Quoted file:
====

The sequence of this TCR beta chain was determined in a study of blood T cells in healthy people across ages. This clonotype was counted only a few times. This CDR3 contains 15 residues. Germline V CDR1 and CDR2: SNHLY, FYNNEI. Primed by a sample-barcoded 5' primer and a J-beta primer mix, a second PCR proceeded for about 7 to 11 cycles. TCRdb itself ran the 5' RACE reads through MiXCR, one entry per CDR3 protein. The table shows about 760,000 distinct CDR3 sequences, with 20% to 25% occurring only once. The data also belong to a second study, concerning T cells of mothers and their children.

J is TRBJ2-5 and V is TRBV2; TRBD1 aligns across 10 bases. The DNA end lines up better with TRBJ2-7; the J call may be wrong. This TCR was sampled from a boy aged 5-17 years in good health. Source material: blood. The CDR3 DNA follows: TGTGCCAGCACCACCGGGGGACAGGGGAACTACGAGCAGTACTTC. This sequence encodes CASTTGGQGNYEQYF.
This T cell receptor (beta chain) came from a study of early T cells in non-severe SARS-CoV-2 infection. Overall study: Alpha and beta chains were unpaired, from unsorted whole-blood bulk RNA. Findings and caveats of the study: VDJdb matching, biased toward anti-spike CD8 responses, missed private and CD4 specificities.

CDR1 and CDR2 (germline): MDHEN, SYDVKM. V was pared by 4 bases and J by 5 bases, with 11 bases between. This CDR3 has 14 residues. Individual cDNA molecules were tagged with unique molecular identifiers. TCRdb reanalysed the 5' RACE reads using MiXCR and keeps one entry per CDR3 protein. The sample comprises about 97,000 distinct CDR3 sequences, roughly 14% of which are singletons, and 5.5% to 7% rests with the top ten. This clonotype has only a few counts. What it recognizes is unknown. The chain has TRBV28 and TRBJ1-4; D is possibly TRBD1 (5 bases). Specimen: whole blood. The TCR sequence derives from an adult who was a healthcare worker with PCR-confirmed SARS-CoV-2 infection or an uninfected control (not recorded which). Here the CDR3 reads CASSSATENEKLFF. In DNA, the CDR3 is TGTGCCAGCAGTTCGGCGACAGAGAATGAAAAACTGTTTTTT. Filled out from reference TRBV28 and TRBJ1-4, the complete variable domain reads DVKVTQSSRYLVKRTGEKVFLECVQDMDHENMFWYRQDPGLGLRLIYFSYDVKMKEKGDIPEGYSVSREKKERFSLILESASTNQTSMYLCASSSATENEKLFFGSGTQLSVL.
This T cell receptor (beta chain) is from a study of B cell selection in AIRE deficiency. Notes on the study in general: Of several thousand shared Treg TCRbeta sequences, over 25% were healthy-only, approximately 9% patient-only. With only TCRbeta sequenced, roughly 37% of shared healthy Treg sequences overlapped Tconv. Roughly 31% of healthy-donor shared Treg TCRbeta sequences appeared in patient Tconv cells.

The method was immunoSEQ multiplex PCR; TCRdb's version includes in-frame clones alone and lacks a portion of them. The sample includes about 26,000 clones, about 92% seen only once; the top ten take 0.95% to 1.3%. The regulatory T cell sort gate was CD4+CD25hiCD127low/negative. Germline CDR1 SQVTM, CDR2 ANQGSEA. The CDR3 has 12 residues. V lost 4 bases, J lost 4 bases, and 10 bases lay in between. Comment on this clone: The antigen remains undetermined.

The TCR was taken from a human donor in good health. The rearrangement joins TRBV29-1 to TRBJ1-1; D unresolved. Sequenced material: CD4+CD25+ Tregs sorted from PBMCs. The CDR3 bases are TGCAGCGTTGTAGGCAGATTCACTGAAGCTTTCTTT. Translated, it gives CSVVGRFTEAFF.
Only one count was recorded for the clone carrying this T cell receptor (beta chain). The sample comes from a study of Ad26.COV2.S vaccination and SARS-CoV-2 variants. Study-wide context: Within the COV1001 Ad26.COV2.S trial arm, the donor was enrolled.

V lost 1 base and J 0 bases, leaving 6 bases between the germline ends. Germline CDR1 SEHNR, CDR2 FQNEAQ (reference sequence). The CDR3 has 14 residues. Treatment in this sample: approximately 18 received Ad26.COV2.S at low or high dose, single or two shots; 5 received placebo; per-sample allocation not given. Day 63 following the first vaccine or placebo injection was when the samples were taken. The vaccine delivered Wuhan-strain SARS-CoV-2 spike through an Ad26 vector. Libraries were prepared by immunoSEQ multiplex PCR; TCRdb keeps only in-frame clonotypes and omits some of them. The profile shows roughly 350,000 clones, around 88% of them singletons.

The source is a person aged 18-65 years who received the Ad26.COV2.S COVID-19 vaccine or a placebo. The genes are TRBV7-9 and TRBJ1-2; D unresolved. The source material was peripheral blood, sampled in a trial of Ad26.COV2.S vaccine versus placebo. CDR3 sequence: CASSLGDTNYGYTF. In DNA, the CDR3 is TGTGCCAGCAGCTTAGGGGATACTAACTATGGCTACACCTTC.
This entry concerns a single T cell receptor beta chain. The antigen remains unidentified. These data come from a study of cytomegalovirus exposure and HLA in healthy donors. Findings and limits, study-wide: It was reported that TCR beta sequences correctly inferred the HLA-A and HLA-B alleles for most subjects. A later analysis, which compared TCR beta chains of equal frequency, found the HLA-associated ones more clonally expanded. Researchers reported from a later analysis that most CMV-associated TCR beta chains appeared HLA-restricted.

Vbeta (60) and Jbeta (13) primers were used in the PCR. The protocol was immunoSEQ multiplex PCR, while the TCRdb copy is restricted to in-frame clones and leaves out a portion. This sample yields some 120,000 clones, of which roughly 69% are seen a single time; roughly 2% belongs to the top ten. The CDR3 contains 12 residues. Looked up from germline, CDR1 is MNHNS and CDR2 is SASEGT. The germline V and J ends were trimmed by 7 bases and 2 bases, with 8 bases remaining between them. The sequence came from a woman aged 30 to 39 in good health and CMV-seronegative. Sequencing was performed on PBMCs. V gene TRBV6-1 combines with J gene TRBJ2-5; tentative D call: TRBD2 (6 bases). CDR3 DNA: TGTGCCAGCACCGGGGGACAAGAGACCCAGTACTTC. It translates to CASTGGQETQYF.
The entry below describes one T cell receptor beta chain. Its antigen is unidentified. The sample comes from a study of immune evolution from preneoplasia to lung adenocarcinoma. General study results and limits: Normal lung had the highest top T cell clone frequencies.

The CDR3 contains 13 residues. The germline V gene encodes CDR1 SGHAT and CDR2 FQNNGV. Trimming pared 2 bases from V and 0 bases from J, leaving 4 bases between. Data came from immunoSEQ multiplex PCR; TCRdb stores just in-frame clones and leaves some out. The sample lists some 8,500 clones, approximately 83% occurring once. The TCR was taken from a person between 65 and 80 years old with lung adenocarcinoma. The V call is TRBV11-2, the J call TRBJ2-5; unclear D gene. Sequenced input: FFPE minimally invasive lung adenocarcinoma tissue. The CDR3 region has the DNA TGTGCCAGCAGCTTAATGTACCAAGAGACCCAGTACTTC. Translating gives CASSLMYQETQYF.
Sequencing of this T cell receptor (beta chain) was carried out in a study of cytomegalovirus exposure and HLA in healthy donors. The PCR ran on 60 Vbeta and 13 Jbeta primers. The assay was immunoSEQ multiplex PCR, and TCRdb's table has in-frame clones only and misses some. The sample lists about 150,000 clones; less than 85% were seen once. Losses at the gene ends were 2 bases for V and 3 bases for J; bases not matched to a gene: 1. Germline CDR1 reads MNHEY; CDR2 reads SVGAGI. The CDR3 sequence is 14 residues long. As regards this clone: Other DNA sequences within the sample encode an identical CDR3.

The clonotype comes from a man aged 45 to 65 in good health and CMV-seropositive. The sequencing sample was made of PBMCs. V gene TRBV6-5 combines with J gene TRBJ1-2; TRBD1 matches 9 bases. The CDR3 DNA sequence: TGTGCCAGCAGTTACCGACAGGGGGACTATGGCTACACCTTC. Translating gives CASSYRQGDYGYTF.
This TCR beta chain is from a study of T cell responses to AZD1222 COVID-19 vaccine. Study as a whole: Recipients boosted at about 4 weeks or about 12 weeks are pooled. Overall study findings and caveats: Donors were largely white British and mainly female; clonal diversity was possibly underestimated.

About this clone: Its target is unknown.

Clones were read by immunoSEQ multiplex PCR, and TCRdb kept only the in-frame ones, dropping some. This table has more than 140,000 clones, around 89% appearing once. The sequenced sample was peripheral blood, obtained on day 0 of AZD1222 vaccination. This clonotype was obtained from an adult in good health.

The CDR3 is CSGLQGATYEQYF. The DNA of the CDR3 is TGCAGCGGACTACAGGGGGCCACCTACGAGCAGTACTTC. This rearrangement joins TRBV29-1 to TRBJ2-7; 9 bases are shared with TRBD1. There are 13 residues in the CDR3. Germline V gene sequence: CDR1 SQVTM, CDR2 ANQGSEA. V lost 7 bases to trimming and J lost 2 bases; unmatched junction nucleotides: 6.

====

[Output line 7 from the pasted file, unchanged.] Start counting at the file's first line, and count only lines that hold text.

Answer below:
The TCR was taken from a human donor in good health. The rearrangement joins TRBV29-1 to TRBJ1-1; D unresolved. Sequenced material: CD4+CD25+ Tregs sorted from PBMCs. The CDR3 bases are TGCAGCGTTGTAGGCAGATTCACTGAAGCTTTCTTT. Translated, it gives CSVVGRFTEAFF.